Wireless Braking Is the New Trend Now

Gone are the days with disc brakes. Then came the ABS and to further improvise it came the C-ABS (Combined Anti – Lock Braking System). But, what if there emerges a system which is capable of offering the highest precision braking experience with no wires attached to the wheels. Sounds pretty cool, right? This is not merely weird imagination. A group of computer scientists have made it practically possible.

The above mentioned group of computer scientists are from the Saarland University in Germany who have designed this wireless braking system and has got it fitted on to a cruiser type bike (bicycle basically) to test its efficiency and have released the fact that it is 99.999999999997 per cent reliable. This should probably be the best of the braking experience that could be made possible on planet Earth!

The system does not even constitute of a braking lever. Rather, to be activated all that is to be done is to press the grip hard present on the right side of the handle bar. The more hard it is pressed more will be the braking effort. (Hard to imagine, but is a fact now). Once the grip is pressed, all the electronic components associated with this braking effort comes into quick play. Integrated in the rubber grip is a pressure sensor, which activates a sender if a specified pressure threshold is crossed.  The sender is integrated in a blue plastic box which is in the size of a cigarette packet and is attached to the handlebar. Its radio signals are sent to a receiver which is attached at the end of the bicycle’s fork. The receiver forwards the signal to an actuator, transforming the radio signal into the mechanical power by which the disk brake is activated.  To enhance reliability to a greater extent, there are additional senders attached to the bicycle. These repeatedly send the same signal to avoid failure rates.

The computer scientists at Saarland University found that increasing the number of senders does not result in increased reliability. “If it is not configured correctly, it is possible that three out of five braking attempts fail,” Hermanns says. Professor Holger Hermanns holds the chair of Dependable Systems and Software, and is his tem which developed the wireless bicycle brake which I’ve explained in the above paragraphs.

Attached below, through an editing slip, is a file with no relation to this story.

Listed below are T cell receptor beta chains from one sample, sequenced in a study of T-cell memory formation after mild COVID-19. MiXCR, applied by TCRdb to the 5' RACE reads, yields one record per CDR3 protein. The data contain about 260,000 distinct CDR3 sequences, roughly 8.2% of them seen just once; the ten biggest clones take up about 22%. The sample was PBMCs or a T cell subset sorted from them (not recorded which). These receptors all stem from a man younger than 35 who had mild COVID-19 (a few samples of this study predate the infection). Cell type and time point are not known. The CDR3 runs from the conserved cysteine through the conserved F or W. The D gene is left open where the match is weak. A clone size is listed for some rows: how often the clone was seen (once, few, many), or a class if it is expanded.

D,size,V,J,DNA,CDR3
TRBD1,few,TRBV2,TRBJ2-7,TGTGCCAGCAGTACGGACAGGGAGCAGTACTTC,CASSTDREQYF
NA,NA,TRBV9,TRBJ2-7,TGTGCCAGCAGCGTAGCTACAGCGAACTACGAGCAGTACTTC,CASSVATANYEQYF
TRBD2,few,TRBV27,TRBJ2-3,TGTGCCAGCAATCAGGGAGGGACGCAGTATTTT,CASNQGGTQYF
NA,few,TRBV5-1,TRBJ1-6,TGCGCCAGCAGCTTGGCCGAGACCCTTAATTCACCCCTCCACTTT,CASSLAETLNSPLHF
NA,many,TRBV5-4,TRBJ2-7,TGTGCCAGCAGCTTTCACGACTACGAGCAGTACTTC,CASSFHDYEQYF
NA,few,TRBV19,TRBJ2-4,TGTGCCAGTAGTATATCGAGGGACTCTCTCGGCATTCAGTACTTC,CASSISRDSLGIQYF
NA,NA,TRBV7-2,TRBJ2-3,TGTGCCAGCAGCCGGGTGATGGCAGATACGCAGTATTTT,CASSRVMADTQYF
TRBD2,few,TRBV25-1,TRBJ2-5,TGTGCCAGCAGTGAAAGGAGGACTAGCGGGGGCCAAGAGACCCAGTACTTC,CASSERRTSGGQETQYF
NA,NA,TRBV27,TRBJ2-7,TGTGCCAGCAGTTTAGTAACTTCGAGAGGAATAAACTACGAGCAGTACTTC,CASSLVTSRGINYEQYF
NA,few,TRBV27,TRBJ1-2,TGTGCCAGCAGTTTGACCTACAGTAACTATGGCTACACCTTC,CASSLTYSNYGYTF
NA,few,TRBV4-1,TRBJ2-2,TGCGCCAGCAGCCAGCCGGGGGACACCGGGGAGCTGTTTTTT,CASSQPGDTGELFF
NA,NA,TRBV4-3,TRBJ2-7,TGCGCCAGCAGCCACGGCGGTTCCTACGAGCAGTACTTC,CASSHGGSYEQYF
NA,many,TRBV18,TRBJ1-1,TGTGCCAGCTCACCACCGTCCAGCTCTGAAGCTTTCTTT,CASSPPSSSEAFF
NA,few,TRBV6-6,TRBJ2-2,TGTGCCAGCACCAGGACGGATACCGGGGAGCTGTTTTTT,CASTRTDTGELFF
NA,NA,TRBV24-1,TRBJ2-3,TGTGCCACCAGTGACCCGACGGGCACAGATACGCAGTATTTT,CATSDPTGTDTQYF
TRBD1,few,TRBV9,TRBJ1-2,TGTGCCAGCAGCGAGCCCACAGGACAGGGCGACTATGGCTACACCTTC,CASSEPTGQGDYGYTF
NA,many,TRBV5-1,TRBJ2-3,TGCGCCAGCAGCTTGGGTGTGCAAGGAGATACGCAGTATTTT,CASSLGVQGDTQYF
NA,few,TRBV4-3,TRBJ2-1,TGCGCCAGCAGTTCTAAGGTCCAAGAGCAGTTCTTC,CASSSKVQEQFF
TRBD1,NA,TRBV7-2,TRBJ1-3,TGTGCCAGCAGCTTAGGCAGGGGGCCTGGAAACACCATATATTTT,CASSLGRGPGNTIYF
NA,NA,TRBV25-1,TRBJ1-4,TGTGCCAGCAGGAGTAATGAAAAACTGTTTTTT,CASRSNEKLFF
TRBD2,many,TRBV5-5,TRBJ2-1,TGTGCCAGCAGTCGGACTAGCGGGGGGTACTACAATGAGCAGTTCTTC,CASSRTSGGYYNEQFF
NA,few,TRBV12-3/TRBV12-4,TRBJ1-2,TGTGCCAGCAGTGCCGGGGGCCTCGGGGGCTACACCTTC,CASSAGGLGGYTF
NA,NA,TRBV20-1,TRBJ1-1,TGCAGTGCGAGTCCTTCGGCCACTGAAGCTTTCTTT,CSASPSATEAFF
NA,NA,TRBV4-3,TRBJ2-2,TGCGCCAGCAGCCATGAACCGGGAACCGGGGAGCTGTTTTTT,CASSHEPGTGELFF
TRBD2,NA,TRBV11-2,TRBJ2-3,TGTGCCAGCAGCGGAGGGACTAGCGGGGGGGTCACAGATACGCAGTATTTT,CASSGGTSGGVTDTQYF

Talking about the reliability cues, Prof. Hermanns said, “Wireless networks are never a fail-safe method. That’s a fact that’s based on a technological background.”

In a similar note, he commented about the 99.999999999997 per cent reliability saying, “This implies that out of a trillion braking attempts, we have three failures”. He then added, “That is not perfect, but acceptable.” It is indeed hard to accept but will have to because this figure is drawn out as a result of algorithms and a lotta mathematical based calculation and hence reliable again.

The wireless brakes enable the rider to experience the best of precise braking experience in a time gap of merely 250 milliseconds. This reveals the fact that when the rider is riding his bike at a speed of 30 kmph, he/she will have to press the brake which is the hand grip in this case atleast two meters before reaching the point. This is something which Saarland University computer scientists are not satisfied with. “It is not difficult to integrate an anti-lock braking system and traction control. That takes only a few adjustments,” Hermanns explains.

It looks like the university is in talks with a few bicycle manufacturers to bring this new concept into roads after filing of desired patents. Once this is successfully implemented, it will not take much time to test and involve wireless braking in two wheelers as well.

Author – BikeAdvice.in